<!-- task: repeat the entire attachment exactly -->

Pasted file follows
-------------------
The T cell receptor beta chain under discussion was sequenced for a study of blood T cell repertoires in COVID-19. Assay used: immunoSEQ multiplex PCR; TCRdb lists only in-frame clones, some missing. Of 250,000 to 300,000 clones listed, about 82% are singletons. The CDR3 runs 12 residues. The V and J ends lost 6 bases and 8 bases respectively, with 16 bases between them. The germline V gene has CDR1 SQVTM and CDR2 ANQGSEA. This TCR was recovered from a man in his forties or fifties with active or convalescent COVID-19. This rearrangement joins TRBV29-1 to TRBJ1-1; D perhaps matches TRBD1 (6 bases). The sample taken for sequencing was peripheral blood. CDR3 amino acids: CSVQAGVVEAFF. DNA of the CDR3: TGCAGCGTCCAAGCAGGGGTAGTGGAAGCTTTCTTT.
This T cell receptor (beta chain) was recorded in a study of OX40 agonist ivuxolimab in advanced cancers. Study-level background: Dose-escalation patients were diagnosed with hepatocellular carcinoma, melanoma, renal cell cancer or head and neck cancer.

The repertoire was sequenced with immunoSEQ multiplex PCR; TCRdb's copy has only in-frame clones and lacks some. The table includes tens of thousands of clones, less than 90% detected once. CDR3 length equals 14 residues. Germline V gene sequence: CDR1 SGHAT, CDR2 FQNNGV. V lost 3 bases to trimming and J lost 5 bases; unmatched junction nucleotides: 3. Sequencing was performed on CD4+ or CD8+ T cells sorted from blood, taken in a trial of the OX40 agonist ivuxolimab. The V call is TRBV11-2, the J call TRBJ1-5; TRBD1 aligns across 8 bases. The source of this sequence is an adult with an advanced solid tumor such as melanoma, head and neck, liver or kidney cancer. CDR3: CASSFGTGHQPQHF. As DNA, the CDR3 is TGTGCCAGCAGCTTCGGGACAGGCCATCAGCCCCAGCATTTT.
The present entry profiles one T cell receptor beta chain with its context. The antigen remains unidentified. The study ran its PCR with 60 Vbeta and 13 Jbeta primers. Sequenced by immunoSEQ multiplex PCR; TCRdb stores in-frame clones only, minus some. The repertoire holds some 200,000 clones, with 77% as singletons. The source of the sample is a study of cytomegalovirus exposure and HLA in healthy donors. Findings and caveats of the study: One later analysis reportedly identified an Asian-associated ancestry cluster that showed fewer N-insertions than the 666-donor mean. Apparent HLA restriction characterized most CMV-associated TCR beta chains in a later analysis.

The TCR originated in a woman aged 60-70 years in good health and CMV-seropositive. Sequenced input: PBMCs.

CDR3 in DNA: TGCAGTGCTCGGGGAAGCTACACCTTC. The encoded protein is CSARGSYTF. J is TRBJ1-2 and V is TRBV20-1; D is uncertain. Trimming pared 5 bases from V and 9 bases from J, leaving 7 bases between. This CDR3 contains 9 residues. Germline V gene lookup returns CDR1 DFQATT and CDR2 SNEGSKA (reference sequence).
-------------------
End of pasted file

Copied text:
The T cell receptor beta chain under discussion was sequenced for a study of blood T cell repertoires in COVID-19. Assay used: immunoSEQ multiplex PCR; TCRdb lists only in-frame clones, some missing. Of 250,000 to 300,000 clones listed, about 82% are singletons. The CDR3 runs 12 residues. The V and J ends lost 6 bases and 8 bases respectively, with 16 bases between them. The germline V gene has CDR1 SQVTM and CDR2 ANQGSEA. This TCR was recovered from a man in his forties or fifties with active or convalescent COVID-19. This rearrangement joins TRBV29-1 to TRBJ1-1; D perhaps matches TRBD1 (6 bases). The sample taken for sequencing was peripheral blood. CDR3 amino acids: CSVQAGVVEAFF. DNA of the CDR3: TGCAGCGTCCAAGCAGGGGTAGTGGAAGCTTTCTTT.
This T cell receptor (beta chain) was recorded in a study of OX40 agonist ivuxolimab in advanced cancers. Study-level background: Dose-escalation patients were diagnosed with hepatocellular carcinoma, melanoma, renal cell cancer or head and neck cancer.

The repertoire was sequenced with immunoSEQ multiplex PCR; TCRdb's copy has only in-frame clones and lacks some. The table includes tens of thousands of clones, less than 90% detected once. CDR3 length equals 14 residues. Germline V gene sequence: CDR1 SGHAT, CDR2 FQNNGV. V lost 3 bases to trimming and J lost 5 bases; unmatched junction nucleotides: 3. Sequencing was performed on CD4+ or CD8+ T cells sorted from blood, taken in a trial of the OX40 agonist ivuxolimab. The V call is TRBV11-2, the J call TRBJ1-5; TRBD1 aligns across 8 bases. The source of this sequence is an adult with an advanced solid tumor such as melanoma, head and neck, liver or kidney cancer. CDR3: CASSFGTGHQPQHF. As DNA, the CDR3 is TGTGCCAGCAGCTTCGGGACAGGCCATCAGCCCCAGCATTTT.
The present entry profiles one T cell receptor beta chain with its context. The antigen remains unidentified. The study ran its PCR with 60 Vbeta and 13 Jbeta primers. Sequenced by immunoSEQ multiplex PCR; TCRdb stores in-frame clones only, minus some. The repertoire holds some 200,000 clones, with 77% as singletons. The source of the sample is a study of cytomegalovirus exposure and HLA in healthy donors. Findings and caveats of the study: One later analysis reportedly identified an Asian-associated ancestry cluster that showed fewer N-insertions than the 666-donor mean. Apparent HLA restriction characterized most CMV-associated TCR beta chains in a later analysis.

The TCR originated in a woman aged 60-70 years in good health and CMV-seropositive. Sequenced input: PBMCs.

CDR3 in DNA: TGCAGTGCTCGGGGAAGCTACACCTTC. The encoded protein is CSARGSYTF. J is TRBJ1-2 and V is TRBV20-1; D is uncertain. Trimming pared 5 bases from V and 9 bases from J, leaving 7 bases between. This CDR3 contains 9 residues. Germline V gene lookup returns CDR1 DFQATT and CDR2 SNEGSKA (reference sequence).